Michigan Central Innovation District Development

The Michigan Central District

While it is best known as the home of Michigan Central Station, the 30-acre Michigan Central district is much more than the revitalization of a single historic building.

This growing tech and cultural hub serves as a powerful convening place and real-world test bed, bringing together innovators, entrepreneurs, artists, and communities to collaborate on advancing a more sustainable, equitable future.

The district includes a state-of-the-art mobility hub, retail, new public parks, multiple outdoor plazas, and 1.2 million square feet of commercial space across multiple restored historic buildings, along with cultural installations and community programming.

Michigan Central Station Current State

The Station at Michigan Central

Michigan Central Station is the centerpiece of Michigan Central’s 30-acre innovation hub.

Originally opened in December 1913, Michigan Central Station once served as the gateway to Detroit, with more than 4,000 passengers a day at its peak in the 1940s.

Designed by the same architectural firms behind New York’s famed Grand Central, the Station was considered to be one of the grandest depots in the United States. But as travel patterns changed, the Station closed on January 6, 1988. For more than three decades, neglect and vandalism made the vacant structure an infamous symbol of Detroit’s financial decline and disinvestment.

In 2018, Ford Motor Company acquired the property to help Detroit reclaim its status as the world’s home of innovation. The Station will contribute to the Michigan Central innovation ecosystem by accommodating larger tenants and established companies, attracting innovation-oriented teams to technologically sophisticated, flexible workspaces, supporting a diverse tenant base, and providing extensive space for youth STEM programming.

The Station will also provide a unique public destination, worthy of its historical and cultural significance, with distinctive retail, cultural installations, and more. In the near future, The Station will also be a stop on Detroit’s Joe Louis Greenway, a recreational path that unites dozens of neighborhoods to create a more connected Detroit.

Before and After Michigan Central

Newlab at Michigan Central Building

Designed by Albert Kahn and opened in 1936 as a post office and mail-sorting facility, the building became the Detroit Public Schools’ Book Depository in the early 1960s. After a devastating fire ripped through the building in 1987, this architectural gem was abandoned and stood empty for more than three decades. In 2018, it was bought by Ford Motor Co. to become a key piece in the Michigan Central vision.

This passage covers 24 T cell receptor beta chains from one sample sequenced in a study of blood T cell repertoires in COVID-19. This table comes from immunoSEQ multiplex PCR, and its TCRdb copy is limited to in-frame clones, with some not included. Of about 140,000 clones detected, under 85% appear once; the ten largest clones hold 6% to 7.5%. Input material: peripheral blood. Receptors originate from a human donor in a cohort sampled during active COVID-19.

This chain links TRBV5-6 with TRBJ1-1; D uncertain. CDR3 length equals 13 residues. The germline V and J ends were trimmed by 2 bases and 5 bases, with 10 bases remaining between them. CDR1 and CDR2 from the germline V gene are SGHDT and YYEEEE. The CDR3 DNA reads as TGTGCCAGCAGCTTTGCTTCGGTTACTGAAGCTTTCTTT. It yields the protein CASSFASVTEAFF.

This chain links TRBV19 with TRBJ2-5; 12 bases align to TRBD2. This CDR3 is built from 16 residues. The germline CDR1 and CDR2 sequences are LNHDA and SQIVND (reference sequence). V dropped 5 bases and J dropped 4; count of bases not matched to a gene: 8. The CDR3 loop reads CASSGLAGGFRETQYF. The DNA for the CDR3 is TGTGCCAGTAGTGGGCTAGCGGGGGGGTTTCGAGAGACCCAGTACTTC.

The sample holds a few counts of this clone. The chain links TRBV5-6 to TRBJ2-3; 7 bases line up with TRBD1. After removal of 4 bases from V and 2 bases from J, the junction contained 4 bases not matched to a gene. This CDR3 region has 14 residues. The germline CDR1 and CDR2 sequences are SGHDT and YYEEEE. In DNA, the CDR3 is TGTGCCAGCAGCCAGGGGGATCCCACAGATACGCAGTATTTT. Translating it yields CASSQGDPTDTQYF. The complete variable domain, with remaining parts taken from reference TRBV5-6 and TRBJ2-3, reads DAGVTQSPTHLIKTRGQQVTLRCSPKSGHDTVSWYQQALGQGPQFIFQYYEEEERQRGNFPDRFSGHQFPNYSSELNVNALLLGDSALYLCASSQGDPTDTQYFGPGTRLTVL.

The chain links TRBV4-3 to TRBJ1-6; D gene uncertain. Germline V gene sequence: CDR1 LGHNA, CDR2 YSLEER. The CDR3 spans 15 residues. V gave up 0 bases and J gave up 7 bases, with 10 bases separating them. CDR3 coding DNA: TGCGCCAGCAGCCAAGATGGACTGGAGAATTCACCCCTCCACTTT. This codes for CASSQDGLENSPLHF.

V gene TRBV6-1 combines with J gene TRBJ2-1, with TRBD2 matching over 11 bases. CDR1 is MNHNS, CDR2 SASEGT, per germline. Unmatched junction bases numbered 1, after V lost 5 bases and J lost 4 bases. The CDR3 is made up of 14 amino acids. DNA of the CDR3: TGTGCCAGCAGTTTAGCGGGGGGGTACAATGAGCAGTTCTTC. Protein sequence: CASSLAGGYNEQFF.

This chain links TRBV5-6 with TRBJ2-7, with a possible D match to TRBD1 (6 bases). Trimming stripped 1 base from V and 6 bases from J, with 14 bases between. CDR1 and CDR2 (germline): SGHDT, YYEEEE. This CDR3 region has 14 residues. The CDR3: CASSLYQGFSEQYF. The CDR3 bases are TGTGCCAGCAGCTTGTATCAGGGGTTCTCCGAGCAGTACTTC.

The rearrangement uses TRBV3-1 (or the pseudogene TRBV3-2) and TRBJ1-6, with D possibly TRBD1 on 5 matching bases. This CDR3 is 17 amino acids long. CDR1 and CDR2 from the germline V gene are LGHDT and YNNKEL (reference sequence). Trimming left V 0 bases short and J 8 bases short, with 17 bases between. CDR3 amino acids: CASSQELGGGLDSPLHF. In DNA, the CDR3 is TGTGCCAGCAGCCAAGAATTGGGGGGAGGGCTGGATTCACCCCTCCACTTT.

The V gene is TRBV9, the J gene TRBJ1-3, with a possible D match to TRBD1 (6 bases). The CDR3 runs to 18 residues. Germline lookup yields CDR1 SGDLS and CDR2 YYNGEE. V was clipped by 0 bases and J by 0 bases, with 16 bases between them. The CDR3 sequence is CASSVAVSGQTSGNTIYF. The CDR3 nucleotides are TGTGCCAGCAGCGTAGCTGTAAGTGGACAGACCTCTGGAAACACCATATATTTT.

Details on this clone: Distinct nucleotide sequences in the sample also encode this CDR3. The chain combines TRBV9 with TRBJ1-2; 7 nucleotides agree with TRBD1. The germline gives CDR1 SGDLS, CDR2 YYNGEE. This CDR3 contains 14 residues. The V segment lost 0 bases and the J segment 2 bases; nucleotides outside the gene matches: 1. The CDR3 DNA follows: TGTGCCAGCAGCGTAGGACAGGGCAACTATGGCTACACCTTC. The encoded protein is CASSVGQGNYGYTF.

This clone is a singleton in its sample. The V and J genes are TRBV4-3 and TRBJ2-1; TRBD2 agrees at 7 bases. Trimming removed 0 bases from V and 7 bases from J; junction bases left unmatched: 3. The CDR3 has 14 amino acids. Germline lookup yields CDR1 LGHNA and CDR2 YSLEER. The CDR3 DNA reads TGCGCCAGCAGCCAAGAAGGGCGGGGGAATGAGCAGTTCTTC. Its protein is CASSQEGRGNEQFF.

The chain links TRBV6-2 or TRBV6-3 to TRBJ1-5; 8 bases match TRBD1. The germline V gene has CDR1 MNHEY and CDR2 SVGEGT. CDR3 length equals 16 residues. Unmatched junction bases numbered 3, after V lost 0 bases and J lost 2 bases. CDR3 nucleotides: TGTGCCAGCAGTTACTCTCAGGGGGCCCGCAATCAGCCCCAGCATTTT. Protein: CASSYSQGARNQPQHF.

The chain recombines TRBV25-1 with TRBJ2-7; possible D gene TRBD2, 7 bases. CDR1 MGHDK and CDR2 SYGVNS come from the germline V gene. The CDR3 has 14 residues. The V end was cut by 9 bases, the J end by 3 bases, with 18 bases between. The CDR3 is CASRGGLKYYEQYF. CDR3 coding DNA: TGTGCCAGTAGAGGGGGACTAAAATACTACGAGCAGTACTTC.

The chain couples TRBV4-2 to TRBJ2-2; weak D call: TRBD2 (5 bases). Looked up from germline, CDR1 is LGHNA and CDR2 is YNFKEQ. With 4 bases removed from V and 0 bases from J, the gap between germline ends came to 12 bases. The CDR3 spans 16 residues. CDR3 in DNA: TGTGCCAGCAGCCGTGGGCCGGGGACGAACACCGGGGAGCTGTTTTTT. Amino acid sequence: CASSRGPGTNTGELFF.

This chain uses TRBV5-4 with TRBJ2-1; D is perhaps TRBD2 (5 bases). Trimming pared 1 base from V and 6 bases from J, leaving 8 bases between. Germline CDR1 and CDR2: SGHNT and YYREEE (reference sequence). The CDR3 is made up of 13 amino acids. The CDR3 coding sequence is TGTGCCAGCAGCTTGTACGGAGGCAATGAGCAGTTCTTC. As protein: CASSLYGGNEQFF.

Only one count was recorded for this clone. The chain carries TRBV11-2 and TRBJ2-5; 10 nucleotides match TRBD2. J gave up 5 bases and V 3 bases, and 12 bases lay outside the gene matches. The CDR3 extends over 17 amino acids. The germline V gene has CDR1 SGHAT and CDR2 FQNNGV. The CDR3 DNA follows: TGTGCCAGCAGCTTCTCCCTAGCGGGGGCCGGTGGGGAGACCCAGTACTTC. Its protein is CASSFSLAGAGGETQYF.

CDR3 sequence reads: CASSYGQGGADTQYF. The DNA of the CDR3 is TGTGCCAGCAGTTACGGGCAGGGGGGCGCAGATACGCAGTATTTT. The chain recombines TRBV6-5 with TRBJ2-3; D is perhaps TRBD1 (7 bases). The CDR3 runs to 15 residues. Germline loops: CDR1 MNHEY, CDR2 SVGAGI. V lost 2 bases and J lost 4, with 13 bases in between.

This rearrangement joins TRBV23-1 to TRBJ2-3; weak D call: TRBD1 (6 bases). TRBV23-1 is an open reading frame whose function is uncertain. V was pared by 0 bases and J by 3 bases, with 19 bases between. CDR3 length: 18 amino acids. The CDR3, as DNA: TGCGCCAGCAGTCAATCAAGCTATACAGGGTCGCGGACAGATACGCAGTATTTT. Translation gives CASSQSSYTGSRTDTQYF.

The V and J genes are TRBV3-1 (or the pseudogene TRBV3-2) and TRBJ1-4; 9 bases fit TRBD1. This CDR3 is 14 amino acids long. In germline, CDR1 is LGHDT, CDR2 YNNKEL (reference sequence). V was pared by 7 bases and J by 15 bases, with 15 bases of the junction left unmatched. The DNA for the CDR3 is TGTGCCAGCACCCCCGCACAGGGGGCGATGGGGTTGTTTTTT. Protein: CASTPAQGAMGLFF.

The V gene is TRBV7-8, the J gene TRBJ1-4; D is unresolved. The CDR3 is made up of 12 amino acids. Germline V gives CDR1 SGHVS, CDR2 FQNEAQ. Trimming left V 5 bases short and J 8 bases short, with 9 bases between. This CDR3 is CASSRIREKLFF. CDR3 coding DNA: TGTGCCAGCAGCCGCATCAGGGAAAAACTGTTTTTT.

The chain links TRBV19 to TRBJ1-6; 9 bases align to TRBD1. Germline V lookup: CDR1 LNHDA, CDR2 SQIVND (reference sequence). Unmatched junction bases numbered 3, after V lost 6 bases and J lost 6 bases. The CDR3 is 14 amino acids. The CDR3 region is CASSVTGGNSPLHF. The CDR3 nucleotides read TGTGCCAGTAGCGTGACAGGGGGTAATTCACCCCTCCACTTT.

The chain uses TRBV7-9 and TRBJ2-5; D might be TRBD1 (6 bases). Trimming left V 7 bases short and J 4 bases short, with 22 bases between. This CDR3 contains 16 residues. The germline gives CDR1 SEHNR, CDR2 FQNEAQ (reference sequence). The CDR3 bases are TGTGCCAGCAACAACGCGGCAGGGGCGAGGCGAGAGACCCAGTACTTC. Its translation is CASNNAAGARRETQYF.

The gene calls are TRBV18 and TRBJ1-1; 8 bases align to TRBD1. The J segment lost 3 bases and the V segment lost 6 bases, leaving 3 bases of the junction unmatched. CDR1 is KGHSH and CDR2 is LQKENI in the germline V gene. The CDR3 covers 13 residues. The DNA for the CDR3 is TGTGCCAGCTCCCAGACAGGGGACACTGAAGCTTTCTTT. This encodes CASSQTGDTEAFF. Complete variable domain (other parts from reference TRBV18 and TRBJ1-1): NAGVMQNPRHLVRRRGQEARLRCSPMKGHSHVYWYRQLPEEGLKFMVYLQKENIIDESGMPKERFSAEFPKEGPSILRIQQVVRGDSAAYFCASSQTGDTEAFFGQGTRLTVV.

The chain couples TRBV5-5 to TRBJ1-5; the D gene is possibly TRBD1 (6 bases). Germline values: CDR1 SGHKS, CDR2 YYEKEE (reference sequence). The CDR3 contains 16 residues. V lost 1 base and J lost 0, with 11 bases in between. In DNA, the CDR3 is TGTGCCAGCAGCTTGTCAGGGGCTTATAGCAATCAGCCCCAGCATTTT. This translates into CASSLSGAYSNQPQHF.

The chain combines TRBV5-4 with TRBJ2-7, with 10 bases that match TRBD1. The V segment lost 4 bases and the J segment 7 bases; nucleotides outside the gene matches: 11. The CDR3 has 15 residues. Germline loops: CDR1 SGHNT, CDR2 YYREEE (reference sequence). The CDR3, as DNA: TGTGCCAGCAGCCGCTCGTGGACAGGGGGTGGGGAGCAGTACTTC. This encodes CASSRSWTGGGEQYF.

Today, this building is Michigan Central’s engine of innovation and home to an open platform concept where everyone from startups to Fortune 500 companies come together to work on solving the world’s mobility challenges and discovering new technology.

Bagley Mobility Hub

Located at the corner of Bagley and 14th Street, the 6-story structure called Bagley Mobility Hub provides parking and amenities to support workers of Michigan Central as well as serve the community. This state-of-the-art, tech-enabled, 24-7 secure mobility center offers mobility solutions including 1,252 parking spaces for workers and public, e-bike and e-scooter stations, electric charging, and an autonomous vehicle testing area. In addition, the facility is designed as a community-facing resource with streetscape enhancements, public art, ground floor retail and new public amenities, including restrooms, free Wi-Fi, two outdoor plazas and shaded seating areas.

Bagley Mobility Hub serves as a gateway and shared resource for users of Southwest Greenway, which is being constructed by Detroit Riverfront Conservancy to link the new west riverfront Ralph C. Wilson Jr. Centennial Park to The Station.

The Factory

The Factory was the first building to open at Michigan Central.

Once home to the Chicago Hosiery and Detroit-Alaska Knitting Mills factories, it is now the base for more than 250 members of Ford’s autonomous vehicle business and operations team.

In addition, space in The Factory will serve as the temporary facility for the first classes of Google’s Code Next program at Michigan Central – Google’s first in the Midwest – which begins Fall 2022.

Retail & Hospitality

The new development will be home to 1.2 million square feet of commercial space, including retail, restaurants, and hospitality. It will be a showcase that supports local arts and culture, a vibrant part of the fabric of the neighborhood, and a must-see destination that welcomes visitors from Detroit, the region, and around the world to experience the cutting-edge in both technology and culture.

Hospitality Retail Rendering